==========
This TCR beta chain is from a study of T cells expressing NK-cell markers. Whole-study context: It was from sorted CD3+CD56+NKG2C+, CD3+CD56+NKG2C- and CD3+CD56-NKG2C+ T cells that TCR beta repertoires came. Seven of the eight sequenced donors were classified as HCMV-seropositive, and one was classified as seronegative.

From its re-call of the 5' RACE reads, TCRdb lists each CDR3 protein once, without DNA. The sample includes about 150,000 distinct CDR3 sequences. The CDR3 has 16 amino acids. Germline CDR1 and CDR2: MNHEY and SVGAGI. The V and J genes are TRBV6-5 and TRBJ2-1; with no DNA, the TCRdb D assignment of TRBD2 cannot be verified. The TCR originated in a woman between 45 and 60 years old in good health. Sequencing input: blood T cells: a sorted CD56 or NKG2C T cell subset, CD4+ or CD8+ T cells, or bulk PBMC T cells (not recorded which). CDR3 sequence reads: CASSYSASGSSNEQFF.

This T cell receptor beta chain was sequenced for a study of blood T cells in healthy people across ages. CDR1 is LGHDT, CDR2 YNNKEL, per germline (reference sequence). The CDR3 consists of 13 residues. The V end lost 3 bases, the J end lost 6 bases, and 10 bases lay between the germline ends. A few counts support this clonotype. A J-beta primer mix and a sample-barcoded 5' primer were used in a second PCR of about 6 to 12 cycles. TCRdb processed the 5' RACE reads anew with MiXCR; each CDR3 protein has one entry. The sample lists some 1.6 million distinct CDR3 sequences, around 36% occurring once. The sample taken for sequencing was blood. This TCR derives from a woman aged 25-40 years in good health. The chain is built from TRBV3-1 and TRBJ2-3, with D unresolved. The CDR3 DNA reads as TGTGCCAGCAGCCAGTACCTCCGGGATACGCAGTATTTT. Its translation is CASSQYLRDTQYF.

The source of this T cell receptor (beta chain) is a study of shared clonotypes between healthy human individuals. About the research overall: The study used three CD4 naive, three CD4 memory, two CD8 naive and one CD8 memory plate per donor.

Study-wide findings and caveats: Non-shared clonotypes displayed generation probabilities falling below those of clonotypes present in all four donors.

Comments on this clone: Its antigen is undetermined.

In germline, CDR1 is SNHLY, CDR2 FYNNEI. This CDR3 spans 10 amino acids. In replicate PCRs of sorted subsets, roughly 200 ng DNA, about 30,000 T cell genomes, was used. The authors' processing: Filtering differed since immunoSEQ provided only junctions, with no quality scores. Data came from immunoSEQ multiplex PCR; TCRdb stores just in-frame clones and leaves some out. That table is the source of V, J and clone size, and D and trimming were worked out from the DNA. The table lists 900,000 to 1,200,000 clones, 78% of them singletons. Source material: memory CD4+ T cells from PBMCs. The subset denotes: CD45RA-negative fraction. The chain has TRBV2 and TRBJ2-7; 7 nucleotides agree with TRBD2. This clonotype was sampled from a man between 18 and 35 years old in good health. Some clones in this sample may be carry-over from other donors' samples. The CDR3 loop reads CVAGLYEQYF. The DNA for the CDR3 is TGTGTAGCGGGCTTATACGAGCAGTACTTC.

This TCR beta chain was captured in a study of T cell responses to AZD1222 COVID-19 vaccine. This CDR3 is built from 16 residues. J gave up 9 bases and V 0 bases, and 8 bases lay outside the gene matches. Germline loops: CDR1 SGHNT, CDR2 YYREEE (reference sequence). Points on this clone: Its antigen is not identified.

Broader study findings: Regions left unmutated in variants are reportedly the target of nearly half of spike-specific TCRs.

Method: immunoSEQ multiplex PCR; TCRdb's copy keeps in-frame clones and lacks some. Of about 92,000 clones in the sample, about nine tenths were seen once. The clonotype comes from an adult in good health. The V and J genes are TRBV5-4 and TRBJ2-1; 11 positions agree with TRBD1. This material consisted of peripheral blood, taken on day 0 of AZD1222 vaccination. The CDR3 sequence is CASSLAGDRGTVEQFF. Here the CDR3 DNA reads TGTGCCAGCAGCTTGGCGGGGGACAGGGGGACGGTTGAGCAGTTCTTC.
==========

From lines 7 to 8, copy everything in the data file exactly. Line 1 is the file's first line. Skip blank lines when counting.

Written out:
In germline, CDR1 is SNHLY, CDR2 FYNNEI. This CDR3 spans 10 amino acids. In replicate PCRs of sorted subsets, roughly 200 ng DNA, about 30,000 T cell genomes, was used. The authors' processing: Filtering differed since immunoSEQ provided only junctions, with no quality scores. Data came from immunoSEQ multiplex PCR; TCRdb stores just in-frame clones and leaves some out. That table is the source of V, J and clone size, and D and trimming were worked out from the DNA. The table lists 900,000 to 1,200,000 clones, 78% of them singletons. Source material: memory CD4+ T cells from PBMCs. The subset denotes: CD45RA-negative fraction. The chain has TRBV2 and TRBJ2-7; 7 nucleotides agree with TRBD2. This clonotype was sampled from a man between 18 and 35 years old in good health. Some clones in this sample may be carry-over from other donors' samples. The CDR3 loop reads CVAGLYEQYF. The DNA for the CDR3 is TGTGTAGCGGGCTTATACGAGCAGTACTTC.

This TCR beta chain was captured in a study of T cell responses to AZD1222 COVID-19 vaccine. This CDR3 is built from 16 residues. J gave up 9 bases and V 0 bases, and 8 bases lay outside the gene matches. Germline loops: CDR1 SGHNT, CDR2 YYREEE (reference sequence). Points on this clone: Its antigen is not identified.